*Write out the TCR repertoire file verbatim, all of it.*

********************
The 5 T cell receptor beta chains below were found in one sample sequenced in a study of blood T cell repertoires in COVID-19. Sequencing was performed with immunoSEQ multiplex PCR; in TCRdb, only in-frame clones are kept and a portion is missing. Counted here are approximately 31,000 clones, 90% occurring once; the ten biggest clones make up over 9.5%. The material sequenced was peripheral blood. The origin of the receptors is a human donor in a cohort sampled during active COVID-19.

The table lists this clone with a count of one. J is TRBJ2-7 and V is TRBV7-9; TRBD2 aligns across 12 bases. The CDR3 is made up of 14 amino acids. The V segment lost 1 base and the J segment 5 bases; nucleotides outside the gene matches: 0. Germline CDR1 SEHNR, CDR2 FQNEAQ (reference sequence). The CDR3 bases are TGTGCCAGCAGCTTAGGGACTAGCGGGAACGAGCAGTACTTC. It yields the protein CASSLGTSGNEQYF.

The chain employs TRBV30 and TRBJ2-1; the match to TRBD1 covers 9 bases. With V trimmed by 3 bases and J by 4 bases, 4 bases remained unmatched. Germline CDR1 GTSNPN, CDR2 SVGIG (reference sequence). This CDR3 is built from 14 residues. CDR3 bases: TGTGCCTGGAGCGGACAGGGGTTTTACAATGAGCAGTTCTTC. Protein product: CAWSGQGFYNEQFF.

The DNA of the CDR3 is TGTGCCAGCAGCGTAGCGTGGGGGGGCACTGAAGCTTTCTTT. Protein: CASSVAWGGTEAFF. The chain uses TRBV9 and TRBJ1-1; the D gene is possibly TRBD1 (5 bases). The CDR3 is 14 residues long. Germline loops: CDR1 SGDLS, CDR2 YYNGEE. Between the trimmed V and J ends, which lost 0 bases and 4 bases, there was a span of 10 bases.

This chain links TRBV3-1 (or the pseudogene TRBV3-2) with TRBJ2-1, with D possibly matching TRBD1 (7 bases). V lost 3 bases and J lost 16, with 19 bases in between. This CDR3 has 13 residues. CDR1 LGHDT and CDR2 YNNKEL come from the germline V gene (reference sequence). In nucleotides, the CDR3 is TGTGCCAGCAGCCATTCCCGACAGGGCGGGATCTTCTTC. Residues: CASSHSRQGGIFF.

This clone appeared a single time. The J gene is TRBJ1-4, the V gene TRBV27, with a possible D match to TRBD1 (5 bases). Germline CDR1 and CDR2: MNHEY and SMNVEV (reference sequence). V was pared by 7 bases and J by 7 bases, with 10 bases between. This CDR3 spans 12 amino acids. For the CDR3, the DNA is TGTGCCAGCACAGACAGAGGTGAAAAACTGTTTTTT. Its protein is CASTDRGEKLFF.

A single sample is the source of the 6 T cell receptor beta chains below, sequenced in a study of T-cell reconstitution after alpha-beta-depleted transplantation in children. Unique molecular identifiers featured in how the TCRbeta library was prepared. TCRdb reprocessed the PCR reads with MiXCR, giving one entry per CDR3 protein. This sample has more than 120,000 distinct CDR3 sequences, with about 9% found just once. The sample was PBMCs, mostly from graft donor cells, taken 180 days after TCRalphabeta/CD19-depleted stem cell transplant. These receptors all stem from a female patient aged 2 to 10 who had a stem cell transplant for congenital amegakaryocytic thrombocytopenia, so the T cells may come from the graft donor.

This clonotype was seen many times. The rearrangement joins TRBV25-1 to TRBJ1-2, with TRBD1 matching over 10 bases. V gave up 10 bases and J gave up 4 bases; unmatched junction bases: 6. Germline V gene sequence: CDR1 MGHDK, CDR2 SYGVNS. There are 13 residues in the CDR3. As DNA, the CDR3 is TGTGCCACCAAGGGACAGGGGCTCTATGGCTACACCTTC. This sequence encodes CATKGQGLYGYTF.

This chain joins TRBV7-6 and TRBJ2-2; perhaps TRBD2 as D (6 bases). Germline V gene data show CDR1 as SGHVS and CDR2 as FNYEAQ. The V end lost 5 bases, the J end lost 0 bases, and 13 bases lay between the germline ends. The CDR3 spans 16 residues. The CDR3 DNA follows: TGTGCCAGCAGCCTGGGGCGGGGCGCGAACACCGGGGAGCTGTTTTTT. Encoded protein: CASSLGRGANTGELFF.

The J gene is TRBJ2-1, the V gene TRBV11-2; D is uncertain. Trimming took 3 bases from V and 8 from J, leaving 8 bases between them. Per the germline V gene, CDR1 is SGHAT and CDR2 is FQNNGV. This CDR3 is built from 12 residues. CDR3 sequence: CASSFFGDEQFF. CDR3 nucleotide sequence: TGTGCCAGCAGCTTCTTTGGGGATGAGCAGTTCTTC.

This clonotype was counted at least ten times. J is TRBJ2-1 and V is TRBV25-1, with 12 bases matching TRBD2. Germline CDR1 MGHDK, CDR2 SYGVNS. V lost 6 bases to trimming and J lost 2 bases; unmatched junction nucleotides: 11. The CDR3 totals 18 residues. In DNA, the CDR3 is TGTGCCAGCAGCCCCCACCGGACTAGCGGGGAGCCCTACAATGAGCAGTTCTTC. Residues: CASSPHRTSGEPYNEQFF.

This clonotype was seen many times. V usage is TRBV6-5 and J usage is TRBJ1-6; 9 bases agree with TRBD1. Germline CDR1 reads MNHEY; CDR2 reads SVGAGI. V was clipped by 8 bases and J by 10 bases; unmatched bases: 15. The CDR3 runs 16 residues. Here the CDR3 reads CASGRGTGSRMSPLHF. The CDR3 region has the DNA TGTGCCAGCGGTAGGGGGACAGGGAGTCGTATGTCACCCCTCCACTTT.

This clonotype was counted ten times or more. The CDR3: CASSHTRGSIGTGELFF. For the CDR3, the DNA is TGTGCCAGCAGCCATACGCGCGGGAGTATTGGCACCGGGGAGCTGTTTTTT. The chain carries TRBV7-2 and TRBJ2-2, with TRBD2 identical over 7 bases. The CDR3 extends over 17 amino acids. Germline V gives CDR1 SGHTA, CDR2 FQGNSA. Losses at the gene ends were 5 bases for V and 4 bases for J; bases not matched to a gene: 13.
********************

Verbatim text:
The 5 T cell receptor beta chains below were found in one sample sequenced in a study of blood T cell repertoires in COVID-19. Sequencing was performed with immunoSEQ multiplex PCR; in TCRdb, only in-frame clones are kept and a portion is missing. Counted here are approximately 31,000 clones, 90% occurring once; the ten biggest clones make up over 9.5%. The material sequenced was peripheral blood. The origin of the receptors is a human donor in a cohort sampled during active COVID-19.

The table lists this clone with a count of one. J is TRBJ2-7 and V is TRBV7-9; TRBD2 aligns across 12 bases. The CDR3 is made up of 14 amino acids. The V segment lost 1 base and the J segment 5 bases; nucleotides outside the gene matches: 0. Germline CDR1 SEHNR, CDR2 FQNEAQ (reference sequence). The CDR3 bases are TGTGCCAGCAGCTTAGGGACTAGCGGGAACGAGCAGTACTTC. It yields the protein CASSLGTSGNEQYF.

The chain employs TRBV30 and TRBJ2-1; the match to TRBD1 covers 9 bases. With V trimmed by 3 bases and J by 4 bases, 4 bases remained unmatched. Germline CDR1 GTSNPN, CDR2 SVGIG (reference sequence). This CDR3 is built from 14 residues. CDR3 bases: TGTGCCTGGAGCGGACAGGGGTTTTACAATGAGCAGTTCTTC. Protein product: CAWSGQGFYNEQFF.

The DNA of the CDR3 is TGTGCCAGCAGCGTAGCGTGGGGGGGCACTGAAGCTTTCTTT. Protein: CASSVAWGGTEAFF. The chain uses TRBV9 and TRBJ1-1; the D gene is possibly TRBD1 (5 bases). The CDR3 is 14 residues long. Germline loops: CDR1 SGDLS, CDR2 YYNGEE. Between the trimmed V and J ends, which lost 0 bases and 4 bases, there was a span of 10 bases.

This chain links TRBV3-1 (or the pseudogene TRBV3-2) with TRBJ2-1, with D possibly matching TRBD1 (7 bases). V lost 3 bases and J lost 16, with 19 bases in between. This CDR3 has 13 residues. CDR1 LGHDT and CDR2 YNNKEL come from the germline V gene (reference sequence). In nucleotides, the CDR3 is TGTGCCAGCAGCCATTCCCGACAGGGCGGGATCTTCTTC. Residues: CASSHSRQGGIFF.

This clone appeared a single time. The J gene is TRBJ1-4, the V gene TRBV27, with a possible D match to TRBD1 (5 bases). Germline CDR1 and CDR2: MNHEY and SMNVEV (reference sequence). V was pared by 7 bases and J by 7 bases, with 10 bases between. This CDR3 spans 12 amino acids. For the CDR3, the DNA is TGTGCCAGCACAGACAGAGGTGAAAAACTGTTTTTT. Its protein is CASTDRGEKLFF.

A single sample is the source of the 6 T cell receptor beta chains below, sequenced in a study of T-cell reconstitution after alpha-beta-depleted transplantation in children. Unique molecular identifiers featured in how the TCRbeta library was prepared. TCRdb reprocessed the PCR reads with MiXCR, giving one entry per CDR3 protein. This sample has more than 120,000 distinct CDR3 sequences, with about 9% found just once. The sample was PBMCs, mostly from graft donor cells, taken 180 days after TCRalphabeta/CD19-depleted stem cell transplant. These receptors all stem from a female patient aged 2 to 10 who had a stem cell transplant for congenital amegakaryocytic thrombocytopenia, so the T cells may come from the graft donor.

This clonotype was seen many times. The rearrangement joins TRBV25-1 to TRBJ1-2, with TRBD1 matching over 10 bases. V gave up 10 bases and J gave up 4 bases; unmatched junction bases: 6. Germline V gene sequence: CDR1 MGHDK, CDR2 SYGVNS. There are 13 residues in the CDR3. As DNA, the CDR3 is TGTGCCACCAAGGGACAGGGGCTCTATGGCTACACCTTC. This sequence encodes CATKGQGLYGYTF.

This chain joins TRBV7-6 and TRBJ2-2; perhaps TRBD2 as D (6 bases). Germline V gene data show CDR1 as SGHVS and CDR2 as FNYEAQ. The V end lost 5 bases, the J end lost 0 bases, and 13 bases lay between the germline ends. The CDR3 spans 16 residues. The CDR3 DNA follows: TGTGCCAGCAGCCTGGGGCGGGGCGCGAACACCGGGGAGCTGTTTTTT. Encoded protein: CASSLGRGANTGELFF.

The J gene is TRBJ2-1, the V gene TRBV11-2; D is uncertain. Trimming took 3 bases from V and 8 from J, leaving 8 bases between them. Per the germline V gene, CDR1 is SGHAT and CDR2 is FQNNGV. This CDR3 is built from 12 residues. CDR3 sequence: CASSFFGDEQFF. CDR3 nucleotide sequence: TGTGCCAGCAGCTTCTTTGGGGATGAGCAGTTCTTC.

This clonotype was counted at least ten times. J is TRBJ2-1 and V is TRBV25-1, with 12 bases matching TRBD2. Germline CDR1 MGHDK, CDR2 SYGVNS. V lost 6 bases to trimming and J lost 2 bases; unmatched junction nucleotides: 11. The CDR3 totals 18 residues. In DNA, the CDR3 is TGTGCCAGCAGCCCCCACCGGACTAGCGGGGAGCCCTACAATGAGCAGTTCTTC. Residues: CASSPHRTSGEPYNEQFF.

This clonotype was seen many times. V usage is TRBV6-5 and J usage is TRBJ1-6; 9 bases agree with TRBD1. Germline CDR1 reads MNHEY; CDR2 reads SVGAGI. V was clipped by 8 bases and J by 10 bases; unmatched bases: 15. The CDR3 runs 16 residues. Here the CDR3 reads CASGRGTGSRMSPLHF. The CDR3 region has the DNA TGTGCCAGCGGTAGGGGGACAGGGAGTCGTATGTCACCCCTCCACTTT.

This clonotype was counted ten times or more. The CDR3: CASSHTRGSIGTGELFF. For the CDR3, the DNA is TGTGCCAGCAGCCATACGCGCGGGAGTATTGGCACCGGGGAGCTGTTTTTT. The chain carries TRBV7-2 and TRBJ2-2, with TRBD2 identical over 7 bases. The CDR3 extends over 17 amino acids. Germline V gives CDR1 SGHTA, CDR2 FQGNSA. Losses at the gene ends were 5 bases for V and 4 bases for J; bases not matched to a gene: 13.